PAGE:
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Why retailer New Look is looking good after improvement in leverage

Publication Date: 14 May 2019 - By Gaurav Sharma (Associate Editor ReachX) By Gaurav S.

Thematic Accounting Convertibles Private Equity UK EU Asia ex-China Consumer


It has been quite a start to 2019 for retailer New Look. Headquartered in London and Weymouth, the self-styled value fashion retailer selling a range of apparel, accessories and footwear, primarily aimed at women aged 16 to 45, was staring at a much needed restructuring last year. That's understanable in an evolving retail climate that even has heavyweight retailers like Next Plc examining their strategy

On 14 January, New Look announced it would allocate new “notes and shares to creditors” on 3 May 2019, in place of the note obligations previously due. The idea was to instill confidence early on in the first quarter and it appears to have worked, backed up by actions of the management. 

The company claims to have slashed its long-term debt by 80% to £350m and repaid its £80m bridge facility. However, what appears more significant is that New Look has materially reduced its gross debt to £1.4bn from £2.3bn; a much needed lowering of nearly a billion pounds benchmarked against its most recent trading statement. That statement revealed the company returned to a group operating profit of £38.5m for the 39 weeks to 22 December 2018, from an operating loss of £5.1m in same period in 2017.

As things stand, New Look has significantly improved its leverage position to 7.7x from 12.3x, deemed impressive by Moody's. As a consequence, the rating agency has upgraded to Caa2 from Ca the corporate family rating (CFR) and to Caa2-PD/LD from Ca-PD the probability of default rating (PDR) of the retailer.

Roberto Pozzi, lead analyst for New Look at Moody’s, says there is potential for “further upgrade.” 

"While we saw New Look's distressed exchange as a default, the subsequent financial restructuring has significantly improved its leverage. Furthermore, Moody's calculates that leverage, measured in terms of our adjusted gross debt to EBITDA based on unaudited accounts for the last twelve months to 22 December 2018 and pro-forma for the financial restructuring plan just completed, has reduced to 7.7x from 12.3x. We expect the company to continue to reduce costs and currently anticipate leverage of 6.3x in 2019.”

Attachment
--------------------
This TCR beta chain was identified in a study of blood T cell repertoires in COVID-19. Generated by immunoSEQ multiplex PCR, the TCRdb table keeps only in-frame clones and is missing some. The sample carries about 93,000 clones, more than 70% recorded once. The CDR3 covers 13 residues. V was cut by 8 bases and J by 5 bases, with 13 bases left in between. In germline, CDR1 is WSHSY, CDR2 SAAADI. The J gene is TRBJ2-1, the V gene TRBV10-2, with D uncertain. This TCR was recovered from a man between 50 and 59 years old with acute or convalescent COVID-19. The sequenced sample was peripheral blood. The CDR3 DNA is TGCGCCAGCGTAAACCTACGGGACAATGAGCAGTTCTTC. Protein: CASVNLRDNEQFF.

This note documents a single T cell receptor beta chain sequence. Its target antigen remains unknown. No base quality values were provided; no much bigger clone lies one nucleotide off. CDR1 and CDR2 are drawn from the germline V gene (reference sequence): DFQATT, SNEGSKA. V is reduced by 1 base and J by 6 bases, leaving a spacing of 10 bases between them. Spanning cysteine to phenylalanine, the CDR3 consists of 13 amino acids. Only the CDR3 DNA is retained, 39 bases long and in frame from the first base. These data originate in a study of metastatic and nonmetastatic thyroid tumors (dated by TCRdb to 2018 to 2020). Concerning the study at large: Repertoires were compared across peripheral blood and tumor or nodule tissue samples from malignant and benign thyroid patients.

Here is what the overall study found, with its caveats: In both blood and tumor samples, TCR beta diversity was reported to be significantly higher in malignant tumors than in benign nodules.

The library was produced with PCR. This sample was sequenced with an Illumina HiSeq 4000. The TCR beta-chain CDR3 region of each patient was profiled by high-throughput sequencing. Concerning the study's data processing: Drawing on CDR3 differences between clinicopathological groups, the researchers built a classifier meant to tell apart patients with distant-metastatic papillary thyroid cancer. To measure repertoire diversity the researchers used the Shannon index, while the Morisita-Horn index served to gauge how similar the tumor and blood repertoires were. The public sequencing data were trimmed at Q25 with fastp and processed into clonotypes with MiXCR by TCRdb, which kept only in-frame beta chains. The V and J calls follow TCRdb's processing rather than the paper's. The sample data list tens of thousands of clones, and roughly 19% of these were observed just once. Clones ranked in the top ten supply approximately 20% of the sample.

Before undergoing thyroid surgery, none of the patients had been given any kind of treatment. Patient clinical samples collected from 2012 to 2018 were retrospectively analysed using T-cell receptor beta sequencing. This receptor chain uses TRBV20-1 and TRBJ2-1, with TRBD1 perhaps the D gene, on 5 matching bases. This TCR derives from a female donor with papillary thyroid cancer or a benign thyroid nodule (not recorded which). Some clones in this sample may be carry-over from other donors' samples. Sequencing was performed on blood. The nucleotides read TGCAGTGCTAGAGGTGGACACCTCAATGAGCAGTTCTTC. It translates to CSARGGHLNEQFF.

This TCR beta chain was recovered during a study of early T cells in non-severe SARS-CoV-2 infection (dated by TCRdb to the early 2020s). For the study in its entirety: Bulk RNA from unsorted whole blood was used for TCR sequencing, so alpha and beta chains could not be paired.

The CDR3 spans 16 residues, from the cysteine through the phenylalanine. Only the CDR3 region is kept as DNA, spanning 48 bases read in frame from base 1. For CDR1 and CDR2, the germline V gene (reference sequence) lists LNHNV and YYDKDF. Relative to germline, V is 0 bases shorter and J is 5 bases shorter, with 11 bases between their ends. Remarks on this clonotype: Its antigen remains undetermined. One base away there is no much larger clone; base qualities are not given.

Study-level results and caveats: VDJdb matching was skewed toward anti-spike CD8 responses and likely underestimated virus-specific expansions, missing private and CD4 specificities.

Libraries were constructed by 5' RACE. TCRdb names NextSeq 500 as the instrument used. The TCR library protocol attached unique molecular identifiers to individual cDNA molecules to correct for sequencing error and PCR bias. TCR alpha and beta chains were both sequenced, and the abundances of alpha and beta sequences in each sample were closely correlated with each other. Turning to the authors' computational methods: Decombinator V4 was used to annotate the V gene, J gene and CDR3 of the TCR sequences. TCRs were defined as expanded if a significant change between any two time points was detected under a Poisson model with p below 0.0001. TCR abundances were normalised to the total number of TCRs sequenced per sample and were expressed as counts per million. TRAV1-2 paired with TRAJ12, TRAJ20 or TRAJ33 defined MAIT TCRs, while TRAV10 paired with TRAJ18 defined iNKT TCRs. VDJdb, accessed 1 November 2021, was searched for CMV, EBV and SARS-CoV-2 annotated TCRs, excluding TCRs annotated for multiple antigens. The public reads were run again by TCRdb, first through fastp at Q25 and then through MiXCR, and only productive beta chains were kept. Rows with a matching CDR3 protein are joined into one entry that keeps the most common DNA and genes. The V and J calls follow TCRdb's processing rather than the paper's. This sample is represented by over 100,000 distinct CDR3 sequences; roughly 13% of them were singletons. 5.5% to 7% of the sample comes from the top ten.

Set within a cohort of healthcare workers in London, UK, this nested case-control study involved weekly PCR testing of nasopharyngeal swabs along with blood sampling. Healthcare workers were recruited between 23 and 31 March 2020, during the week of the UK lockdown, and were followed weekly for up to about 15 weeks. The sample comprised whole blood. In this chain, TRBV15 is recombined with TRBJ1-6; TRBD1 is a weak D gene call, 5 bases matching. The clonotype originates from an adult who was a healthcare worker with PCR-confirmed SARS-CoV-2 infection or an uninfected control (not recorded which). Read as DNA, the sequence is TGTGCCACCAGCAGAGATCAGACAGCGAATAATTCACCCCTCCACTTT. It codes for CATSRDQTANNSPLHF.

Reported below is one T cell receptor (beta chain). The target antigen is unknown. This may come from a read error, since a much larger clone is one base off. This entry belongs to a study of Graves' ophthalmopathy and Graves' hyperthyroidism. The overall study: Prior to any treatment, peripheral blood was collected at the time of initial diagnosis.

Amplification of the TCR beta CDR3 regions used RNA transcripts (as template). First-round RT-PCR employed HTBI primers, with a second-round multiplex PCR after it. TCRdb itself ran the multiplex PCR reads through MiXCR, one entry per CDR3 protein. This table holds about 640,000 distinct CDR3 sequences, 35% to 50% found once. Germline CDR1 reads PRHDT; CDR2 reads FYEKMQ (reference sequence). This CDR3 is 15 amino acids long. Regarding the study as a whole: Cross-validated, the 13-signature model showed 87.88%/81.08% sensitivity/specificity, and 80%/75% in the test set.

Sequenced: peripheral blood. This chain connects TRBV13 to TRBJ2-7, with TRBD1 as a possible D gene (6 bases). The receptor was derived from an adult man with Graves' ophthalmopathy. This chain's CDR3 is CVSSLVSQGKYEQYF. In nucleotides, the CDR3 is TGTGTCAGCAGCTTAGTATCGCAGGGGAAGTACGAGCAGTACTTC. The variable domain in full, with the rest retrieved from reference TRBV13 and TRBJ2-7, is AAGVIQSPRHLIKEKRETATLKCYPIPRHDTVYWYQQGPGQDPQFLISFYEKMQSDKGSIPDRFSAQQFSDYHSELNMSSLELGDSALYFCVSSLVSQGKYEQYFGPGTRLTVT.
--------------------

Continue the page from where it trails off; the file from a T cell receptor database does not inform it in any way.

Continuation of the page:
Big question is where from here? Moody's anticipates a positive rating pressure following the satisfactory review of the final capital structure. Upward rating pressure may arise following a satisfactory review of the post-restructuring business plan and capital structure, as well as the company's financial policies, including liquidity arrangements. 

“Downward pressure on the ratings could arise from further deterioration in operating performance leading to an increase in leverage, or a weakened liquidity profile or renewed covenant pressure,” the agency concluded. 

All that as High Street shops incrementally take a backseat to online sales; a fact not lost on New Look as it beefs up its e-commerce offering. The company shuttered 90 UK stores in 2018, along with 12 in Indonesia, but continues, like many of its peers, to invest in its online platform. Portfolio optimisation in step with improved leverage should give heart to its debt holders in this cutthroat retail landscape. 


I have no positions in any of the securities referenced in the contribution

I do not use any non-public, material information in this contribution

To the best of my knowledge, the views expressed in this contribution comply with UK law

I agree with the terms and conditions of ReachX

This contribution is for informational purpose and does not constitute investment advice nor is it an offer to sell or buy, nor is it a recommendation for any security.

Gaurav S.


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